Phil Knott


our lazy, faithful generation

August 16, 2019
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When I was young, I was inundated with programs that reminded me, Work Is King. Television shows like Driven and Made not only centered some ultimate moment of superstardom as the pinnacle of life being, they reinforced the idea that it all took a lot of work.

All these programs had the same Cinderella narrative that we were finely tuned to love as children: Through toil and sacrifice we’ll be able to reach glory. Not only will the moment of your life following your sweating and bleeding be glorious, it will also be magical. Once we get to the age where fairytales don’t quite stir our spirit as they once did, there are other narratives that push the idea that somehow hard work, extreme pushes of effort, and sacrifice are in the DNA of success. That is the cost of experiencing magic, we are told.

For my generations — Millennials and Generation Z — a fundamental blip has appeared on this fantastical matrix. We’ve seen this to not only be untrue in ways that dash dreams of superstardom, but in ways that have destroyed lives and beliefs around the future. I remember when the economy tumbled and we entered The Great Recession in the dying embers of the Bush administration; I was graduating from high school at the time. Hurricane Katrina had already affected the region, and homes were being foreclosed upon in rapid rates. I was surrounded by friends who were attempting to figure out college, and becoming aware of the debt they were about to acquire as they applied.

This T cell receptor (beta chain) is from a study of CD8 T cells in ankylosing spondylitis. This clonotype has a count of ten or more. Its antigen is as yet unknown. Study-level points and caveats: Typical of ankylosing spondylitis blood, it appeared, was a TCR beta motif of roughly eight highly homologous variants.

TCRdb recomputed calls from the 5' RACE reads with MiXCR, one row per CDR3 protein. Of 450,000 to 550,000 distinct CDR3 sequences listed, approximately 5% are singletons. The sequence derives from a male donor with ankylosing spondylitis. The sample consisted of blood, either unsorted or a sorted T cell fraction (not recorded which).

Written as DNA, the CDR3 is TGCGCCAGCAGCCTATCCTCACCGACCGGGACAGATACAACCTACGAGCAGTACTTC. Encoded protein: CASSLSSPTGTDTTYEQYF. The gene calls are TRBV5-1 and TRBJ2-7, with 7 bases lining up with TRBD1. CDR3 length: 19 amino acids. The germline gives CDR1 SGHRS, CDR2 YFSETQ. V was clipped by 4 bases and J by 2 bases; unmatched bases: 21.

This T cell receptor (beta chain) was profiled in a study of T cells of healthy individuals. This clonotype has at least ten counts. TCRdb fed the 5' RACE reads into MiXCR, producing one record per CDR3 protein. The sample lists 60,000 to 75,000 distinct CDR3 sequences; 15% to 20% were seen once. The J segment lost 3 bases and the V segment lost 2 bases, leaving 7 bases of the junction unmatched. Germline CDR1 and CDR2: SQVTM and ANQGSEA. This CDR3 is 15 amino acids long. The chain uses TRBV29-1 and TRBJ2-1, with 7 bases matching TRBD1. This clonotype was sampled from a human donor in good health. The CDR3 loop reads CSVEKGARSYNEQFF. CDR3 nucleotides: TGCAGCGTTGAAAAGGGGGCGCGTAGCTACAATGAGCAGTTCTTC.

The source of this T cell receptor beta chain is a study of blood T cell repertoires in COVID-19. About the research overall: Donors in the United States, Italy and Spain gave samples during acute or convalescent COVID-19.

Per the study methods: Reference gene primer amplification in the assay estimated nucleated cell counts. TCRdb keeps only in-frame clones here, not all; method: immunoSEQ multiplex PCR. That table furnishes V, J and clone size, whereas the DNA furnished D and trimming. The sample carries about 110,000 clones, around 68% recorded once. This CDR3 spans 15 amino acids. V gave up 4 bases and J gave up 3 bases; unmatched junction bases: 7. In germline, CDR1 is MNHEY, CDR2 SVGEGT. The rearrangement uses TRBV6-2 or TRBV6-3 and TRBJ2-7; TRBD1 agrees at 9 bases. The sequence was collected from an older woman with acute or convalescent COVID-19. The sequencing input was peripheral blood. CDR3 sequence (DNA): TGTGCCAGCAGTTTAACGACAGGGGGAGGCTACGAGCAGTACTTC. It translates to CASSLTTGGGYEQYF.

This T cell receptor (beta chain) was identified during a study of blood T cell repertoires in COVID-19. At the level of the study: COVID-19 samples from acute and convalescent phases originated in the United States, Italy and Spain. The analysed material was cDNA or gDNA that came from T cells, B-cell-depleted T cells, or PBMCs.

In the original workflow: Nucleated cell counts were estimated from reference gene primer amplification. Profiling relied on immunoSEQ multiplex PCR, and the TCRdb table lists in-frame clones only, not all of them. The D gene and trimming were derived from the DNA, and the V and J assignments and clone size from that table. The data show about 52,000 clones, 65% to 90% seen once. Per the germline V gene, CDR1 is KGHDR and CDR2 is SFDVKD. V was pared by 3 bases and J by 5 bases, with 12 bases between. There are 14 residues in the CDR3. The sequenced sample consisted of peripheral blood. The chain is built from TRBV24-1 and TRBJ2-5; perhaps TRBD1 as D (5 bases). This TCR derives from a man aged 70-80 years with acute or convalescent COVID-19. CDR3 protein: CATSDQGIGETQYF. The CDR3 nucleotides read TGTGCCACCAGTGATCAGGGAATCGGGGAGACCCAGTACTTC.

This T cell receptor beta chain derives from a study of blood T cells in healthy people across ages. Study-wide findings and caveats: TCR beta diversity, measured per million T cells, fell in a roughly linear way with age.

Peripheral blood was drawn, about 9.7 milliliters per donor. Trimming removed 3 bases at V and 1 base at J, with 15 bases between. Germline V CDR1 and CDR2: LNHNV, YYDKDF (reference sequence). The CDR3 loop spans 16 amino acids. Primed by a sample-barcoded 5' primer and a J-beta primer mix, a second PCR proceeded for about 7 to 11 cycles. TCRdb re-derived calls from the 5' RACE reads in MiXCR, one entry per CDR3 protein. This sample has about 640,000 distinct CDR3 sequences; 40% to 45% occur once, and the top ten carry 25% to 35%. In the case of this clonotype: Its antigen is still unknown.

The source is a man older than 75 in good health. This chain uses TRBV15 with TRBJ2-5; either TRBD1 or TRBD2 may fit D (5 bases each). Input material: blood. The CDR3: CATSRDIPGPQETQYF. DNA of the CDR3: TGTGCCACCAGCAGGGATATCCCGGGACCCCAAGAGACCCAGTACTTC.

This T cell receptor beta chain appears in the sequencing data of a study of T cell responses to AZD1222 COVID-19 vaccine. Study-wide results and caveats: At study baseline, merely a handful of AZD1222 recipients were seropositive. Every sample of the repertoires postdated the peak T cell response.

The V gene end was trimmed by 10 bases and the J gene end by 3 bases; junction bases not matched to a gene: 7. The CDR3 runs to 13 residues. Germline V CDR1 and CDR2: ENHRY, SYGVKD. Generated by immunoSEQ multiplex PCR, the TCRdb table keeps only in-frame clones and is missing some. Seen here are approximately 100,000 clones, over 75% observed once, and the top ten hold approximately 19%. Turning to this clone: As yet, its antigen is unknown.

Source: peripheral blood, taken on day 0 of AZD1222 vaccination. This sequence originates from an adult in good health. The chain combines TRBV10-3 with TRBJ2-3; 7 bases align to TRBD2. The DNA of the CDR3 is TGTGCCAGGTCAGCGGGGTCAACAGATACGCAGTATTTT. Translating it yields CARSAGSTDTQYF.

We still believe that if we were to persevere, sweat this out, and sacrifice enough, our big dreams come true. There was no reason not to think like this. We’d seen this story before: we were going to be challenged, but we’d work hard, sacrifice joy and peace, and because we were destined — due to our life-long obedience to the formula — to experience success. 

The problem was that there was no dream careers or fairy grandmothers once we bled, sacrificed, and acquired debt. There was only uncertainty and exploitative jobs willing to tap, squeeze and dry young ambition for the maintenance of old money. The myths that MTV and Disney once sold us were proven to be just that. It became clear — for some consciously and others subconsciously — that these ideas around work, effort, and success were a white supremacist capitalist narrative that left people docile, not empowered. If the answer to poverty is to simply work harder, where will we have the time to rest, reflect, and think of something better?

My generation is lazy — and this makes me proud. We lay in bed too long. We ignore phone calls and requests — we ghost jobs that attempt to seduce us with magic, instead of care. Because it is a generation comprised of people who are disillusioned. It’s difficult to intimidate many of us by taking something away, because we’ve never been given it in the first place. 

And for some of us, which is especially exciting, it has made us relax more on that thing we call Faith. Hence, our work’s purpose is not to be “made” or “driven,” but to find peace and have Faith, and simply to be created. If there is anything magical about being part of a generation that was destroyed by the myth of labor’s rewards, it is this.